Arriving in Venice
Tips on reaching the city center from Marco Polo airport, the railroad station,
and mainland highways.
Walking in Venice
How to find your way with maps, directional signs, and street signs.
Venice's car and bus gateway is depressingly ugly, so read our instructions on where to
park (if necessary) and how to find a vaporetto or water taxi.
Venice Connected (formerly Venice Card)
Enjoy unlimited travel on public transportation, plus
other benefits such as free use of public toilets, local discounts, and
admission to leading museums. (Warning: This pass has an unbelievably byzantine
Venice Marco Polo
VCE has a modern terminal, free
lugage carts, and flights to cities on four continents. Best of all,
it's just 6 km (4 miles) from Venice's historic center by boat, taxi, or bus.
This article links to several of the articles below and contains other tips
for travelers who are arriving at Venice Marco Polo or Treviso Airport.
Alilaguna Airport Boat
Henry James said Venice was best approached by sea. You can follow
his advice for the price of a local boat ticket. Also see our article on
Venice Airport Buses
Here's how to take the ATVO coach or the ACTV city bus from Venice's Marco Polo
International Airport to the Piazzale Roma.
Venice Land Taxis
Cabs will get you to
the Piazzale Roma or to your cruise ship in
15 to 20 minutes. (They're also handy for reaching cruise ships from the
Piazzale Roma if a free shuttle bus isn't available.)
If you're flying in on a budget airline like EasyJet, GermanWings, or
Transavia, you'll probably be arriving at Treviso Airport. Coaches from two different bus
lines serve passengers on arriving or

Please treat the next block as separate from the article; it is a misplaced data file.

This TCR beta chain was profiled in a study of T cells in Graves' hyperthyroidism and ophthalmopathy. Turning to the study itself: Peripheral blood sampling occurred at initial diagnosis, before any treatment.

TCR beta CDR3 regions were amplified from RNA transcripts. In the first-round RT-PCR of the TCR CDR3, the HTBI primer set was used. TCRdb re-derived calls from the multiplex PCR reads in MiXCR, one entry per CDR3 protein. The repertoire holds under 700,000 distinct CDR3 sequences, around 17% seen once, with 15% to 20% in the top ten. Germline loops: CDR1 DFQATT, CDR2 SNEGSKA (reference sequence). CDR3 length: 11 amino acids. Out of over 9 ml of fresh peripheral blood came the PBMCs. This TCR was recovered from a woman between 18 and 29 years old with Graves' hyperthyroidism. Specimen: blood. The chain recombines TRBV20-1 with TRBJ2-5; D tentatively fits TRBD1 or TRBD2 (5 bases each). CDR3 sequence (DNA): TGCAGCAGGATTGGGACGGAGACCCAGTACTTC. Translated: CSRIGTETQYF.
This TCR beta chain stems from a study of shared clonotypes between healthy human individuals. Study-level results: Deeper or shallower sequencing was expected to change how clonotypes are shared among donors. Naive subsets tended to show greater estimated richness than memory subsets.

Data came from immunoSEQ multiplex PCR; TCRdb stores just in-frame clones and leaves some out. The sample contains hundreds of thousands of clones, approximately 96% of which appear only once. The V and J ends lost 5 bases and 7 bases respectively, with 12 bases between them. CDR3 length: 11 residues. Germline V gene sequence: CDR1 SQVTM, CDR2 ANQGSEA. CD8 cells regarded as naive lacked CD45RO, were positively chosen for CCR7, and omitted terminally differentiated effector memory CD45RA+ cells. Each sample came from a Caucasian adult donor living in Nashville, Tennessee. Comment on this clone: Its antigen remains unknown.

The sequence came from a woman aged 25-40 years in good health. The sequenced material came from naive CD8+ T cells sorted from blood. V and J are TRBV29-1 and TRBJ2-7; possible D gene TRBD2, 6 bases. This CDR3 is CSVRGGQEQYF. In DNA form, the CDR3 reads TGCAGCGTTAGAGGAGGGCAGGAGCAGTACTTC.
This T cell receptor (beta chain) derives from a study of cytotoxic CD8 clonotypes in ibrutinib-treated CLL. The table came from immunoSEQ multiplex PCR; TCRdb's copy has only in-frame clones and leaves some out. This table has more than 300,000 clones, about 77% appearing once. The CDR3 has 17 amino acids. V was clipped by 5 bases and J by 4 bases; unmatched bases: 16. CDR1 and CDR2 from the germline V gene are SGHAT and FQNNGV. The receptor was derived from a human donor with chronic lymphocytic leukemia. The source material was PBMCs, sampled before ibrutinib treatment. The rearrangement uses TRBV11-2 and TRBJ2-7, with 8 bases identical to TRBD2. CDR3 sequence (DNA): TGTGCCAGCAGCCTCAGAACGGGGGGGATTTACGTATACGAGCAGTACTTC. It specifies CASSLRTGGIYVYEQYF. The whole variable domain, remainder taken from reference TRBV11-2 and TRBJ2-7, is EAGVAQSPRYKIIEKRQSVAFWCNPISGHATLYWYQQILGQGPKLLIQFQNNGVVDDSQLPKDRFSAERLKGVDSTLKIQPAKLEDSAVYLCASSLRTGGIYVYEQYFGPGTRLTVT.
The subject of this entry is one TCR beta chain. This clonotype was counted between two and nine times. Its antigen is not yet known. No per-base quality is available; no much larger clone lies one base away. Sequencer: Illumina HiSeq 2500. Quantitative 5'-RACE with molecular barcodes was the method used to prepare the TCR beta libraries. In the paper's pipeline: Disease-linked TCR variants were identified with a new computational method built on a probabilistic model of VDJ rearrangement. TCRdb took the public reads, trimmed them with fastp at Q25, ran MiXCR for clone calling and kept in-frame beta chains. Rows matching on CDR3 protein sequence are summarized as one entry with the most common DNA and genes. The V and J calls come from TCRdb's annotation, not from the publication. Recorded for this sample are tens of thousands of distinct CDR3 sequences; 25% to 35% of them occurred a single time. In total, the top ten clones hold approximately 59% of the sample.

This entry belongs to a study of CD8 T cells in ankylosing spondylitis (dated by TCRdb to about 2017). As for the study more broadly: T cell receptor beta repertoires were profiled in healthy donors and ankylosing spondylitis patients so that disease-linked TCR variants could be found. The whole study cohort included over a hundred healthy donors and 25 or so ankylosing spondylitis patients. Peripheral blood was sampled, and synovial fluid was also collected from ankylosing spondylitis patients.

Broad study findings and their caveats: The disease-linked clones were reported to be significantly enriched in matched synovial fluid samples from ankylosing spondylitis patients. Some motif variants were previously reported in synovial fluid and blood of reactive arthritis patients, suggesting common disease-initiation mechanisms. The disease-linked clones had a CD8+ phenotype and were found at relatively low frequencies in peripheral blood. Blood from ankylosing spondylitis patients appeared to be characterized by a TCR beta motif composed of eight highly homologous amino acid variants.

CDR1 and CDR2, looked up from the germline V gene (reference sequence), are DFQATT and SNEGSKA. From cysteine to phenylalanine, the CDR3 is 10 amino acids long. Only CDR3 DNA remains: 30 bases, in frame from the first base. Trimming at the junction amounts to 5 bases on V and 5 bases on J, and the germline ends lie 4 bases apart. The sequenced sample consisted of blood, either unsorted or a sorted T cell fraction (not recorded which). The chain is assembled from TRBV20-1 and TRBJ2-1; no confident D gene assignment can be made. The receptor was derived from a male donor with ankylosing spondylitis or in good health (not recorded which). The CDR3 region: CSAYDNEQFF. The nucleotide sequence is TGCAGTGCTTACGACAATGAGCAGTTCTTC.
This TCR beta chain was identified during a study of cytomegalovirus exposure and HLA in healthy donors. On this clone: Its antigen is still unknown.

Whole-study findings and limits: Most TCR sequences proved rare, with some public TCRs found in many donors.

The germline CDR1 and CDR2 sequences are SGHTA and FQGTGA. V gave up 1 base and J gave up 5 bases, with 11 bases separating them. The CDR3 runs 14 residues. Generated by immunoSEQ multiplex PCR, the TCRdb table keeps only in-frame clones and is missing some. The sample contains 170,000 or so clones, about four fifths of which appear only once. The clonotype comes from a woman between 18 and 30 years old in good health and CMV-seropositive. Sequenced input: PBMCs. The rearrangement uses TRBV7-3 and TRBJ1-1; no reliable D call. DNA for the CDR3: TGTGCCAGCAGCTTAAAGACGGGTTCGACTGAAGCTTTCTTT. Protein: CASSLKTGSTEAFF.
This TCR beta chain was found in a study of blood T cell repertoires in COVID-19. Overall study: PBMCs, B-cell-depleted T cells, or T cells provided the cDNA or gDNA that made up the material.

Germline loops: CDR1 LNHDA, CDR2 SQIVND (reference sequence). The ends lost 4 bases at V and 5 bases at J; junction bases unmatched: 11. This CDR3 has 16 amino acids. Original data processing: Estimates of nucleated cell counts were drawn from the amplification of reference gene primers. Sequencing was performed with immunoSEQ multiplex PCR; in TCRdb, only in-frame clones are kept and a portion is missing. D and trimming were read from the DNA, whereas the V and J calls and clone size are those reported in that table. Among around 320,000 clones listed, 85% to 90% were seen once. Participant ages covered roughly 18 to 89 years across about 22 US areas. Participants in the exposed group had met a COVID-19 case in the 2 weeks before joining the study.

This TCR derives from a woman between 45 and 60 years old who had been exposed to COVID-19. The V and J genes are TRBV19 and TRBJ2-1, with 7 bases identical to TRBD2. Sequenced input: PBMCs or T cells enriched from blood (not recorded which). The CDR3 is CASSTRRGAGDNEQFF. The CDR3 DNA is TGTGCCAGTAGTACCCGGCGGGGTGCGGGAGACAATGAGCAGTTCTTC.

Venice Airport Hotels
Got an early flight or heaps of luggage? Whether you're going to Marco
Polo or Treviso airport, pick a hotel that's convenient to transportation.
When you hail a taxi, don't step off the curb--and if you
chase after a departing bus, make sure you're wearing a lifejacket.
Vaporetto Water Buses
This illustrated four-page "how to" article covers the basics of riding
vaporetti, motoscafi, and motonavi in Venice and the Venetian Lagoon.
Venice's waterbus system is more Byzantine than St. Mark's Cathedral. This
article and route table will make the vaporetti and motoscafi
network less confusing.
Venice Vaporetto and Bus
Our article has general information and a fare table (including a
printer-friendly version to take with you).
No. 1 Vaporetto trip on the Grand Canal
For the price of an ACTV water bus ticket, you can zig-zag up the Canal
Grande (with peeks into palazzi if you ride after sunset.)
From our companion site, QuickVenice.com.
Venice Tourist Travel Cards
Venice's waterbus fares are outrageous, but you can soothe the pain with a
12-hour to 7-day Tourist Travel Card from ACTV, the local transit authority.
Venezia Unica city pass (formerly
If you're in Venice for several weeks or longer, or if you visit the city
fairly often, you can buy the same discount card used by local residents.
(With Venezia Unica, vaporetto fares are about 1/6 the standard tourist rate,